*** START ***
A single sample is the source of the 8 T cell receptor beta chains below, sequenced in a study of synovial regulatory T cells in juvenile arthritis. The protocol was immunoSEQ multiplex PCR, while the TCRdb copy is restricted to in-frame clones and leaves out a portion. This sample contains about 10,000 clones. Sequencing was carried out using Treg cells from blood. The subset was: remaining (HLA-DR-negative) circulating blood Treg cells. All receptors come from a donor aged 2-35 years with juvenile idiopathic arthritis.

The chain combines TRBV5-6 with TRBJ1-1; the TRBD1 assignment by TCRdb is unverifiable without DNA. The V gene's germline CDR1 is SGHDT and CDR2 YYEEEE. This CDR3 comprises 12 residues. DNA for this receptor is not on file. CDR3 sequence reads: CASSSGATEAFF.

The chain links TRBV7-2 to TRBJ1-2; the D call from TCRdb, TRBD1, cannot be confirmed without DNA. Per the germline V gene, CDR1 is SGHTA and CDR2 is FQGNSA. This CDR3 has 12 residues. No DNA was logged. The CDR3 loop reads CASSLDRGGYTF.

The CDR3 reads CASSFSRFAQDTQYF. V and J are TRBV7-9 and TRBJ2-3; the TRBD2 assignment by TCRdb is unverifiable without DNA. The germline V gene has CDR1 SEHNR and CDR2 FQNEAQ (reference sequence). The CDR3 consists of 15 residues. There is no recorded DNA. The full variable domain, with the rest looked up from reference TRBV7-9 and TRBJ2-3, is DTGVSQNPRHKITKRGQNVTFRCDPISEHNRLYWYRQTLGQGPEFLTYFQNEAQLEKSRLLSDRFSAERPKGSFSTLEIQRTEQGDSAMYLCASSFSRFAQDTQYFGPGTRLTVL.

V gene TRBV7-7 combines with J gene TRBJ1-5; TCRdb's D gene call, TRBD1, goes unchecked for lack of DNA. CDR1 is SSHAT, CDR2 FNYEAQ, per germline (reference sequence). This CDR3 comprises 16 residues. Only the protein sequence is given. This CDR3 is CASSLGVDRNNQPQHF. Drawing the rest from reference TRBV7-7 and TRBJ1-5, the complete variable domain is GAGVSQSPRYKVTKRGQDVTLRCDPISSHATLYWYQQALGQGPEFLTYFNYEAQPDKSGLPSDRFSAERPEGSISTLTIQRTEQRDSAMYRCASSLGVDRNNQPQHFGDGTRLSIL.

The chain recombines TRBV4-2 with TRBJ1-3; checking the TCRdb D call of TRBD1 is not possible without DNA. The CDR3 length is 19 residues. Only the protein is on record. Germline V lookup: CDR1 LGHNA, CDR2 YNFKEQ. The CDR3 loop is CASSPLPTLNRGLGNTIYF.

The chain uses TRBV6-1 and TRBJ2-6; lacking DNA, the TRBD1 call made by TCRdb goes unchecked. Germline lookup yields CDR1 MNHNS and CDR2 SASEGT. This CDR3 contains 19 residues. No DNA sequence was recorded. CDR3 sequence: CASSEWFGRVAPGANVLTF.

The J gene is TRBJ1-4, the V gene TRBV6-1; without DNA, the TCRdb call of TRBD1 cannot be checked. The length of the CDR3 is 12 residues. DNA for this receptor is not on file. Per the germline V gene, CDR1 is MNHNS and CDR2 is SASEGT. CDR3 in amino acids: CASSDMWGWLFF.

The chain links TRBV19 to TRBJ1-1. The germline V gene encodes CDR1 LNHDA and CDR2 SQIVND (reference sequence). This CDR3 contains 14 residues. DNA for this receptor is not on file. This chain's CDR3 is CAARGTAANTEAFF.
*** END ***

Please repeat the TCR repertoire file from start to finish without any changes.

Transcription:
A single sample is the source of the 8 T cell receptor beta chains below, sequenced in a study of synovial regulatory T cells in juvenile arthritis. The protocol was immunoSEQ multiplex PCR, while the TCRdb copy is restricted to in-frame clones and leaves out a portion. This sample contains about 10,000 clones. Sequencing was carried out using Treg cells from blood. The subset was: remaining (HLA-DR-negative) circulating blood Treg cells. All receptors come from a donor aged 2-35 years with juvenile idiopathic arthritis.

The chain combines TRBV5-6 with TRBJ1-1; the TRBD1 assignment by TCRdb is unverifiable without DNA. The V gene's germline CDR1 is SGHDT and CDR2 YYEEEE. This CDR3 comprises 12 residues. DNA for this receptor is not on file. CDR3 sequence reads: CASSSGATEAFF.

The chain links TRBV7-2 to TRBJ1-2; the D call from TCRdb, TRBD1, cannot be confirmed without DNA. Per the germline V gene, CDR1 is SGHTA and CDR2 is FQGNSA. This CDR3 has 12 residues. No DNA was logged. The CDR3 loop reads CASSLDRGGYTF.

The CDR3 reads CASSFSRFAQDTQYF. V and J are TRBV7-9 and TRBJ2-3; the TRBD2 assignment by TCRdb is unverifiable without DNA. The germline V gene has CDR1 SEHNR and CDR2 FQNEAQ (reference sequence). The CDR3 consists of 15 residues. There is no recorded DNA. The full variable domain, with the rest looked up from reference TRBV7-9 and TRBJ2-3, is DTGVSQNPRHKITKRGQNVTFRCDPISEHNRLYWYRQTLGQGPEFLTYFQNEAQLEKSRLLSDRFSAERPKGSFSTLEIQRTEQGDSAMYLCASSFSRFAQDTQYFGPGTRLTVL.

V gene TRBV7-7 combines with J gene TRBJ1-5; TCRdb's D gene call, TRBD1, goes unchecked for lack of DNA. CDR1 is SSHAT, CDR2 FNYEAQ, per germline (reference sequence). This CDR3 comprises 16 residues. Only the protein sequence is given. This CDR3 is CASSLGVDRNNQPQHF. Drawing the rest from reference TRBV7-7 and TRBJ1-5, the complete variable domain is GAGVSQSPRYKVTKRGQDVTLRCDPISSHATLYWYQQALGQGPEFLTYFNYEAQPDKSGLPSDRFSAERPEGSISTLTIQRTEQRDSAMYRCASSLGVDRNNQPQHFGDGTRLSIL.

The chain recombines TRBV4-2 with TRBJ1-3; checking the TCRdb D call of TRBD1 is not possible without DNA. The CDR3 length is 19 residues. Only the protein is on record. Germline V lookup: CDR1 LGHNA, CDR2 YNFKEQ. The CDR3 loop is CASSPLPTLNRGLGNTIYF.

The chain uses TRBV6-1 and TRBJ2-6; lacking DNA, the TRBD1 call made by TCRdb goes unchecked. Germline lookup yields CDR1 MNHNS and CDR2 SASEGT. This CDR3 contains 19 residues. No DNA sequence was recorded. CDR3 sequence: CASSEWFGRVAPGANVLTF.

The J gene is TRBJ1-4, the V gene TRBV6-1; without DNA, the TCRdb call of TRBD1 cannot be checked. The length of the CDR3 is 12 residues. DNA for this receptor is not on file. Per the germline V gene, CDR1 is MNHNS and CDR2 is SASEGT. CDR3 in amino acids: CASSDMWGWLFF.

The chain links TRBV19 to TRBJ1-1. The germline V gene encodes CDR1 LNHDA and CDR2 SQIVND (reference sequence). This CDR3 contains 14 residues. DNA for this receptor is not on file. This chain's CDR3 is CAARGTAANTEAFF.